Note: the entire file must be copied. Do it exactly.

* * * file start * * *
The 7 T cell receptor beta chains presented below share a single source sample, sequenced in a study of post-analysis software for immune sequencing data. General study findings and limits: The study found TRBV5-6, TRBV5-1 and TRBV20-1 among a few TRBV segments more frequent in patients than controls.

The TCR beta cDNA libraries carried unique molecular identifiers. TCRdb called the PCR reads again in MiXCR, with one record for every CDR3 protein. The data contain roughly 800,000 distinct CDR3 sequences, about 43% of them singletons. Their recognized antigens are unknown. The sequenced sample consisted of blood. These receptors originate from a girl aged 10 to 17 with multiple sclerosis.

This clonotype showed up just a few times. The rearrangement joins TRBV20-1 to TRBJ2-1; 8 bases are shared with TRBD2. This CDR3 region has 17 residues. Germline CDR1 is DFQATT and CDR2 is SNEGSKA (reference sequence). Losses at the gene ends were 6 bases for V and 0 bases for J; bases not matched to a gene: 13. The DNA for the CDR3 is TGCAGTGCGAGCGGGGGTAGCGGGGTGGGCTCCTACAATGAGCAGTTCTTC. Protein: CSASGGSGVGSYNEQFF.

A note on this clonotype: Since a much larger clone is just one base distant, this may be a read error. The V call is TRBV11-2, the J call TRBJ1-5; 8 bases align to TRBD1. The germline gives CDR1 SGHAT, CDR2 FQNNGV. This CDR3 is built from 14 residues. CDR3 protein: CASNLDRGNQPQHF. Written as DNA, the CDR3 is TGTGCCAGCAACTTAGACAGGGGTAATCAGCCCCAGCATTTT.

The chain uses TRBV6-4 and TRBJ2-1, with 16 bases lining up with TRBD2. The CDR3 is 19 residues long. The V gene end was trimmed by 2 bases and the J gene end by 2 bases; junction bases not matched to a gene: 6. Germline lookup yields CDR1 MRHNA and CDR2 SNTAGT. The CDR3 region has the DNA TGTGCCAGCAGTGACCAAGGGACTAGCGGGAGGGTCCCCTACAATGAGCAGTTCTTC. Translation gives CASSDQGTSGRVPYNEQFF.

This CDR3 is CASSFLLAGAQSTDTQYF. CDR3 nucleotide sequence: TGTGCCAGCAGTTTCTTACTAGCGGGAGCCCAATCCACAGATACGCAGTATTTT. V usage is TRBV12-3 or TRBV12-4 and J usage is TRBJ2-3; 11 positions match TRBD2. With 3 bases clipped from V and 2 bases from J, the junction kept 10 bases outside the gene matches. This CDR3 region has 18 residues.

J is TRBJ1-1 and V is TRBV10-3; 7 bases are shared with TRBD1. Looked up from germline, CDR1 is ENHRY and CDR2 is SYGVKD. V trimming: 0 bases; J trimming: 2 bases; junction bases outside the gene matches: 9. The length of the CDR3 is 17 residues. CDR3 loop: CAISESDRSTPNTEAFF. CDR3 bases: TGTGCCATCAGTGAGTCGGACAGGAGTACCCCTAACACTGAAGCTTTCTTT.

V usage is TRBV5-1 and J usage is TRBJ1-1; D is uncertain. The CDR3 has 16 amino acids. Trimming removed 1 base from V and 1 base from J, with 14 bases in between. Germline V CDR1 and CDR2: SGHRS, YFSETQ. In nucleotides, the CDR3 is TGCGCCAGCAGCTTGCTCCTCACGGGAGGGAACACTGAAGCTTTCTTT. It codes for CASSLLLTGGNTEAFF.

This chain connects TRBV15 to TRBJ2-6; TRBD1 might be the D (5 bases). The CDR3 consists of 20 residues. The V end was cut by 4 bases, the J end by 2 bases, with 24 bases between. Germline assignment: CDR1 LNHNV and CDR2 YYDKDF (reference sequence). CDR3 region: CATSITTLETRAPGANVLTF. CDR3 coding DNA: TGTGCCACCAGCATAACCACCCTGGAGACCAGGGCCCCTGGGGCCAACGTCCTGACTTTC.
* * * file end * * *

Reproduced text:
The 7 T cell receptor beta chains presented below share a single source sample, sequenced in a study of post-analysis software for immune sequencing data. General study findings and limits: The study found TRBV5-6, TRBV5-1 and TRBV20-1 among a few TRBV segments more frequent in patients than controls.

The TCR beta cDNA libraries carried unique molecular identifiers. TCRdb called the PCR reads again in MiXCR, with one record for every CDR3 protein. The data contain roughly 800,000 distinct CDR3 sequences, about 43% of them singletons. Their recognized antigens are unknown. The sequenced sample consisted of blood. These receptors originate from a girl aged 10 to 17 with multiple sclerosis.

This clonotype showed up just a few times. The rearrangement joins TRBV20-1 to TRBJ2-1; 8 bases are shared with TRBD2. This CDR3 region has 17 residues. Germline CDR1 is DFQATT and CDR2 is SNEGSKA (reference sequence). Losses at the gene ends were 6 bases for V and 0 bases for J; bases not matched to a gene: 13. The DNA for the CDR3 is TGCAGTGCGAGCGGGGGTAGCGGGGTGGGCTCCTACAATGAGCAGTTCTTC. Protein: CSASGGSGVGSYNEQFF.

A note on this clonotype: Since a much larger clone is just one base distant, this may be a read error. The V call is TRBV11-2, the J call TRBJ1-5; 8 bases align to TRBD1. The germline gives CDR1 SGHAT, CDR2 FQNNGV. This CDR3 is built from 14 residues. CDR3 protein: CASNLDRGNQPQHF. Written as DNA, the CDR3 is TGTGCCAGCAACTTAGACAGGGGTAATCAGCCCCAGCATTTT.

The chain uses TRBV6-4 and TRBJ2-1, with 16 bases lining up with TRBD2. The CDR3 is 19 residues long. The V gene end was trimmed by 2 bases and the J gene end by 2 bases; junction bases not matched to a gene: 6. Germline lookup yields CDR1 MRHNA and CDR2 SNTAGT. The CDR3 region has the DNA TGTGCCAGCAGTGACCAAGGGACTAGCGGGAGGGTCCCCTACAATGAGCAGTTCTTC. Translation gives CASSDQGTSGRVPYNEQFF.

This CDR3 is CASSFLLAGAQSTDTQYF. CDR3 nucleotide sequence: TGTGCCAGCAGTTTCTTACTAGCGGGAGCCCAATCCACAGATACGCAGTATTTT. V usage is TRBV12-3 or TRBV12-4 and J usage is TRBJ2-3; 11 positions match TRBD2. With 3 bases clipped from V and 2 bases from J, the junction kept 10 bases outside the gene matches. This CDR3 region has 18 residues.

J is TRBJ1-1 and V is TRBV10-3; 7 bases are shared with TRBD1. Looked up from germline, CDR1 is ENHRY and CDR2 is SYGVKD. V trimming: 0 bases; J trimming: 2 bases; junction bases outside the gene matches: 9. The length of the CDR3 is 17 residues. CDR3 loop: CAISESDRSTPNTEAFF. CDR3 bases: TGTGCCATCAGTGAGTCGGACAGGAGTACCCCTAACACTGAAGCTTTCTTT.

V usage is TRBV5-1 and J usage is TRBJ1-1; D is uncertain. The CDR3 has 16 amino acids. Trimming removed 1 base from V and 1 base from J, with 14 bases in between. Germline V CDR1 and CDR2: SGHRS, YFSETQ. In nucleotides, the CDR3 is TGCGCCAGCAGCTTGCTCCTCACGGGAGGGAACACTGAAGCTTTCTTT. It codes for CASSLLLTGGNTEAFF.

This chain connects TRBV15 to TRBJ2-6; TRBD1 might be the D (5 bases). The CDR3 consists of 20 residues. The V end was cut by 4 bases, the J end by 2 bases, with 24 bases between. Germline assignment: CDR1 LNHNV and CDR2 YYDKDF (reference sequence). CDR3 region: CATSITTLETRAPGANVLTF. CDR3 coding DNA: TGTGCCACCAGCATAACCACCCTGGAGACCAGGGCCCCTGGGGCCAACGTCCTGACTTTC.